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Public health officials prepare for 2012-13 flu season

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County public health agencies are eliminating free or low-cost influenza vaccines for insured children so vaccines through the federal Vaccines for Children Program are reserved for uninsured children.

Lewis County Public Health Director Carol A. Paluck said that doesn’t mean insured children can’t be vaccinated at public health clinics. Either their parents or guardians will have to pay an upfront cost or the public health agencies will bill insurance companies, if applicable.

“We are no longer able to offer VFC to all children,” Mrs. Paluck said. “If they have insurance, we can’t give them VFC as of Oct. 1. This makes sense because insurance companies say they’ll pay for it. We want to make sure it’s available to people who really need it.”

She said Lewis County Public Health already can bill Fidelis, POMCO, Excellus and Medicare for influenza vaccines, and the agency is working on establishing more contracts with insurance companies.

According to the U.S. Centers for Disease Control and Prevention, the VFC program “provides vaccines at no cost to children who might not otherwise be vaccinated because of inability to pay.” The federal organization buys flu vaccines at a discount and distributes them to grantees, such as public health agencies, according to the CDC website.

Mrs. Paluck said Lewis County Public Health can bill for flu vaccines for both children and adults. The fee for that vaccine through the agency is $35, as it is through Jefferson County Public Health Service.

For now, St. Lawrence and Jefferson counties’ public health agencies bill only Medicare. Representatives from both agencies said seeking contracts with insurance companies for billing is something that’s on their radar.

“We’ve looked at other vaccines for billing, but there’s so much flu (vaccine) available,” said Faith E. Lustik, Jefferson County Public Health Service health planner.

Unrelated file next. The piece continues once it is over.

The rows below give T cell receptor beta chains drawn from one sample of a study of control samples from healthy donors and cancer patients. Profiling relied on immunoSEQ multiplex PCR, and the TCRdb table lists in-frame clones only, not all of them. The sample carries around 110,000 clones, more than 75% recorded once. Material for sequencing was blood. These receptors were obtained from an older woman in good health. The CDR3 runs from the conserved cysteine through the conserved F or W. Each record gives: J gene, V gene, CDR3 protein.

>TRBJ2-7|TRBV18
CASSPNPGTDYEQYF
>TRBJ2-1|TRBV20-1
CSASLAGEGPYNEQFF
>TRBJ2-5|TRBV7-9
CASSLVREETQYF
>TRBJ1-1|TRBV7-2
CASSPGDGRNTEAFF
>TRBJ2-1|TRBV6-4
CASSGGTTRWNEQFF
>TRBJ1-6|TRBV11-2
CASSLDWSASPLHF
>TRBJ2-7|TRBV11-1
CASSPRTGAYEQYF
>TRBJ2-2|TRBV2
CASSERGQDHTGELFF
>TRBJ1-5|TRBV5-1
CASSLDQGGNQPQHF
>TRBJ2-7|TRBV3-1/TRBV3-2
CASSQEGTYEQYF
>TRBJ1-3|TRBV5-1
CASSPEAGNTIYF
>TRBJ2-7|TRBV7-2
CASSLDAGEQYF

Ordering fewer doses of the vaccine isn’t something new to area public health agencies. Not only can people get the vaccine at their primary care provider, but it’s also more readily available throughout north country communities.

“We ordered 1,000 doses for this year, which is less than last year,” said Laura A. Duval, registered nurse and St. Lawrence County Public Health director of preventive services. “It’s basically because it’s available through retailers in the county.”

St. Lawrence County residents can receive the vaccine for $20 at immunization clinics throughout the county.

Each county public health agency also uses flu season to practice emergency preparedness and rapid immunization. That will take place Thursday in St. Lawrence County. Jefferson County Public Health Service will announce its public portion of the drill on its website Monday, after the county’s emergency first responders who preregistered have been vaccinated. Lewis County Public Health will have its drill Oct. 24 in the cafeteria of Lowville Academy. Flu shots given during these public drills will be free.

If people can’t make it to one of the emergency preparedness drills for a free flu shot, they can get the shot through their primary care provider, or their respective public health agency. Jefferson County Public Health Service ordered 700 adult doses, and Lewis County Public Health ordered 500 adult doses.

Ms. Lustik said there have been no reported flu cases so far this season.

“It’s not unusual; our peak time is in February,” she said. “You want to get your flu shot now so you’re protected once February rolls around.”

She said it takes 10 to 14 days from the time the shot is given until people become protected from the flu.

There has been one reported case in Lewis County, Mrs. Paluck said.

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